Similar to the situation we had in late Summer last year, the number of Chromebooks in development keeps growing and, with that number, the number of new features is also expanding.
Today we have some info on the camera setup for ‘Scarlet’.
Seen in this commit and it’s relative files, we can see the two cameras being tested for use on this Chrome OS Tablet.
It looks like we have a 5MP front-facing camera and an 8MP rear-facing camera.
Though there are other detachables and tablets in development, this is the first solid proof of dual cameras in a standard tablet setup. Though we don’t assume you’ll be doing a ton of shooting with your tablet, ‘Scarlet’ looks to be a smaller 7.9″ tablet, so the opportunity could arise.
The two camera models are ov8855 and ov5695 and drivers are being worked on actively for both in ‘Scarlet’. Here are some specs on each right from the maker, Omnivision.
OmniVision’s new 1/4-inch OV5695 is a high performance and cost-effective 5-megapixel OmniBSI+™ sensor designed to be a cost-competitive camera solution for both front- and rear-facing camera applications in smartphones and tablets. The OV5695 features an improved design that offers superior image and video quality in a more compact, power-efficient package.
The OV5695 utilizes 1.4-micron OmniBSI+ pixel architecture to capture full resolution video in a native 4:3 aspect ratio at 30 fps or 1080p video at 60 fps with support for interleave row high dynamic range (iHDR).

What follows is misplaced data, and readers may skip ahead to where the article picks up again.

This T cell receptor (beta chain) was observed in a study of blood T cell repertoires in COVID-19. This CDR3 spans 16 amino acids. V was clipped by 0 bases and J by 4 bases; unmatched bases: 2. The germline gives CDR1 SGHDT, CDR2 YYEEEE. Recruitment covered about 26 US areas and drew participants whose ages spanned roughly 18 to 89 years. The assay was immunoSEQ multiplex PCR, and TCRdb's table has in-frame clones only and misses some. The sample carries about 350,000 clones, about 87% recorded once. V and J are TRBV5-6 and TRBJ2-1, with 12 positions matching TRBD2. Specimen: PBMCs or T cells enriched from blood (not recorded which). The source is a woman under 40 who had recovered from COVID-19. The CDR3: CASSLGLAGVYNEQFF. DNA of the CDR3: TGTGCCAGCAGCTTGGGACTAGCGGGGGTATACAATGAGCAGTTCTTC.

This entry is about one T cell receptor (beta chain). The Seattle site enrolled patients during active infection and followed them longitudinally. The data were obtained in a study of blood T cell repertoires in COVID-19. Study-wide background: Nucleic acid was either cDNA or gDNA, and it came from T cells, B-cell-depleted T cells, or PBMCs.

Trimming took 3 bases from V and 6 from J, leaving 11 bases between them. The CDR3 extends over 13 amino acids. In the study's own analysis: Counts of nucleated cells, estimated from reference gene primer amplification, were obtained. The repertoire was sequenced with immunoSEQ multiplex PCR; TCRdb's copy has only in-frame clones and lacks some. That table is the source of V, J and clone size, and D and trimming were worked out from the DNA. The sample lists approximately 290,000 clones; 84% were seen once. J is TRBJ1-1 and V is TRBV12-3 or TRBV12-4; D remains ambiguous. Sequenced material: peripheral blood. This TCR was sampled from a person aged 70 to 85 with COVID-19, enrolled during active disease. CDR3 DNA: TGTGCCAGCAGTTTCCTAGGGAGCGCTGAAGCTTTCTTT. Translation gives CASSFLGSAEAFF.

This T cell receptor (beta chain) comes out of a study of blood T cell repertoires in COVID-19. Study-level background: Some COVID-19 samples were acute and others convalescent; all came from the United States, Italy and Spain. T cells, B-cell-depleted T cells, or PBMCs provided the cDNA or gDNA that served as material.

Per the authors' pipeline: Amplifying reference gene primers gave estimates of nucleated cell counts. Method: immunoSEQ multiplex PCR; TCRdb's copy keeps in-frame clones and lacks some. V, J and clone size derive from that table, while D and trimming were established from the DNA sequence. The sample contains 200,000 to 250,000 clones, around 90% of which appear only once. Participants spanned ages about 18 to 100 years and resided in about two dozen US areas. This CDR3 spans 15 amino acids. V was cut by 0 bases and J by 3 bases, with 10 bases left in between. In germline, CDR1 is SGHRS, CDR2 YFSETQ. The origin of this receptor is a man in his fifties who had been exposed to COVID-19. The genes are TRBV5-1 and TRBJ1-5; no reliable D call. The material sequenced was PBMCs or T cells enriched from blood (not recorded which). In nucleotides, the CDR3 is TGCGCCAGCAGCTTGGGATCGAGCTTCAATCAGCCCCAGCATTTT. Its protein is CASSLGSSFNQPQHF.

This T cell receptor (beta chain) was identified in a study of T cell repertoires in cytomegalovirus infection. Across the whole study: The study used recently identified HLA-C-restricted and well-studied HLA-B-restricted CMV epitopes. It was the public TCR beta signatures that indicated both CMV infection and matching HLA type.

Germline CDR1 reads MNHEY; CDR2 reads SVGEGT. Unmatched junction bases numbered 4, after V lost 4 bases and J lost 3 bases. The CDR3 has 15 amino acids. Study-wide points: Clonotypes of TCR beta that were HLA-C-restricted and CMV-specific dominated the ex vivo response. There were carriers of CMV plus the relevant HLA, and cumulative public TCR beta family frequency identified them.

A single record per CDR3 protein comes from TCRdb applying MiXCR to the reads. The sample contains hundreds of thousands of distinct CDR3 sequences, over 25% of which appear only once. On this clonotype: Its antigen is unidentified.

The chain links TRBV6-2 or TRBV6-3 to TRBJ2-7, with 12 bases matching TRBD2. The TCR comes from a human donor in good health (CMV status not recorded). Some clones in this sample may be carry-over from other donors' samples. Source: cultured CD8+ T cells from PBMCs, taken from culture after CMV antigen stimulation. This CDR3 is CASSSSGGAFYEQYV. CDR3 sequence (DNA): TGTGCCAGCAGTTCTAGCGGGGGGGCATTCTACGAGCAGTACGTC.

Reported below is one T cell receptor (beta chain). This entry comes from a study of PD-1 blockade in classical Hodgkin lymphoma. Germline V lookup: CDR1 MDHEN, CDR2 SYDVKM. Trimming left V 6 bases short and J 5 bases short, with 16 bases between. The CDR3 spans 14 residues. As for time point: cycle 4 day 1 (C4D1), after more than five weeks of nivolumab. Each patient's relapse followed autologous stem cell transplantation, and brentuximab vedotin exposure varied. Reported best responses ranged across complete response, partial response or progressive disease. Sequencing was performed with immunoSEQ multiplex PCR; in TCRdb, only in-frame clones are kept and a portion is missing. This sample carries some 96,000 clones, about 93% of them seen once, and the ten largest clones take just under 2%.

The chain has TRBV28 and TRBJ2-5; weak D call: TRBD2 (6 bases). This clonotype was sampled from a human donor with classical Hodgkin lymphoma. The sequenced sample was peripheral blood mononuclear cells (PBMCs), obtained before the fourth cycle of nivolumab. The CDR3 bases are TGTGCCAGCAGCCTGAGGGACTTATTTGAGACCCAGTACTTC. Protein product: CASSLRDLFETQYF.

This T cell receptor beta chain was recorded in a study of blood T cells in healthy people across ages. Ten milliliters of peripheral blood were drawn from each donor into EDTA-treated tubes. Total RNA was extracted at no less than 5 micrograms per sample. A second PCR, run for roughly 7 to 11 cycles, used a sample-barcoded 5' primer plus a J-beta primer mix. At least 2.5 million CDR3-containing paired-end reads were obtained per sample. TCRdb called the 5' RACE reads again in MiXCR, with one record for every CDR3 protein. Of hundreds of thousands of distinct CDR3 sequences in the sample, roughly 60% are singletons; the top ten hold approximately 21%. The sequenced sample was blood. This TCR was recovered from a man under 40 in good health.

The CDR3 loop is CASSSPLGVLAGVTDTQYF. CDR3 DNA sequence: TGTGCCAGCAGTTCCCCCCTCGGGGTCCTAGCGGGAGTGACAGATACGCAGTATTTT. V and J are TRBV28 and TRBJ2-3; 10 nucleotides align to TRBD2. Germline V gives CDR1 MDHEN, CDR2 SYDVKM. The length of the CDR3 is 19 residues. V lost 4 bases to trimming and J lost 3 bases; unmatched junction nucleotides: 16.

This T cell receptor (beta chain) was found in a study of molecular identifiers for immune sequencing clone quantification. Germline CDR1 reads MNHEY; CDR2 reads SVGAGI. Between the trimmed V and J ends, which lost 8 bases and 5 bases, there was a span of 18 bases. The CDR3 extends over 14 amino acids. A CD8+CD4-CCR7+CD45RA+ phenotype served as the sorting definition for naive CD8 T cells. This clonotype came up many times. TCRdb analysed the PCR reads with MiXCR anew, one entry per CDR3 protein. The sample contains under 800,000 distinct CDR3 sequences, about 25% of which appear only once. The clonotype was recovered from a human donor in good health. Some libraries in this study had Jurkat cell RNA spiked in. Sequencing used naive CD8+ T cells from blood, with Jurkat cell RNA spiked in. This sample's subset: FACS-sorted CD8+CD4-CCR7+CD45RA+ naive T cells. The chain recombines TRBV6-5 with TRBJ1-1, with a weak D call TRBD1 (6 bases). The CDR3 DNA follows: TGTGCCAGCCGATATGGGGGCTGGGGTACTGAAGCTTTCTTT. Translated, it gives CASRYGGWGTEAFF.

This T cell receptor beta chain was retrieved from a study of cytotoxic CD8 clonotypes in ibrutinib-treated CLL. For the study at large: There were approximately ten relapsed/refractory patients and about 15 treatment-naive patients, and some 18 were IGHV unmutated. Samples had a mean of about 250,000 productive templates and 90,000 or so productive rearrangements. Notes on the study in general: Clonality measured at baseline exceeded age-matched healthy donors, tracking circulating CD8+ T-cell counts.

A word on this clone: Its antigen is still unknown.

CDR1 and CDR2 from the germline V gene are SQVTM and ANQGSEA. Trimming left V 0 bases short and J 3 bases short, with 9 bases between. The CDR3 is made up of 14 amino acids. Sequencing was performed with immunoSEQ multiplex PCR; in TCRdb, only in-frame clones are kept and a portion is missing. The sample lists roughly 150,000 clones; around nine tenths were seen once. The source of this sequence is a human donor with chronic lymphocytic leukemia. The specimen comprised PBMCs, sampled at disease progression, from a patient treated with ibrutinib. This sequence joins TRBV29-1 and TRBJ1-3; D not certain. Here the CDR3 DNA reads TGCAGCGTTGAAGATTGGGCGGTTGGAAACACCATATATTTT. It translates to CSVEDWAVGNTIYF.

The sensor’s exceptional low-light sensitivity enhances image and video quality when recording in low-light conditions, and reduces user dependence on the device’s front-facing flash functionality.
The OV5695 fits into an 8.5 x 8.5 mm module with a z-height of approximately 4.4 mm.
OmniVision’s OV8858 is a 1/4-inch 8-megapixel PureCel® image sensor for the rapidly growing mainstream smartphone and tablet market. The compact and cost-effective OV8858 sensor delivers dramatically reduced power consumption and best-in-class performance, making it a highly competitive solution for the next-generation of mobile devices.
Compared to OmniVision’s previous-generation 1/4-inch 8-megapixel sensor, the OV8858 delivers a number of performance enhancements, including dramatically improved full-well capacity (FWC) and sensitivity for enhanced high- and low-light performance. It also offers a significant reduction in power consumption and form factor.
The sensor also features OmniVision’s Video-in-Video (ViV™) technology, which stitches together images from the front- and rear-cameras, applies enhancements such as independent lens correction and color compensation, and sends the combined image to the host ISP. In ViV mode, users can capture a portrait scene perfectly alongside their own face, record video while narrating for high quality video blogging, or utilize the feature for video conferencing. This is made possible by a special input MIPI receiver on the OV8858 that can accept image data from a wide range of OmniVision image sensors designed for front-facing applications of 2-megapixel and below, thus saving a camera port on the host ISP.
The OV8858 supports an active array of 3264 x 2448 pixels (8-megapixel) operating at 30 frames per second (fps) for zero shutter lag, enabling high-speed photography. The sensor is capable of recording 1080p high definition (HD) video at 60 fps, or 720p HD video at 90 fps, each with additional pixels for electronic image stabilization (EIS). The OV8858, when paired with OmniVision’s latest 2-megapixel sensors, can provide full resolution ViV snapshot images at 15 fps and preview ViV video at 30 fps.
The OV8858 fits into an 8.5 x 8.5 mm camera module with a build height of approximately 4 mm.
Sure, this is a bit of marketing speak, but these don’t sound like garbage sensors. They should do the job of grabbing a quick pic if you are in the mood and don’t have your phone or other camera handy.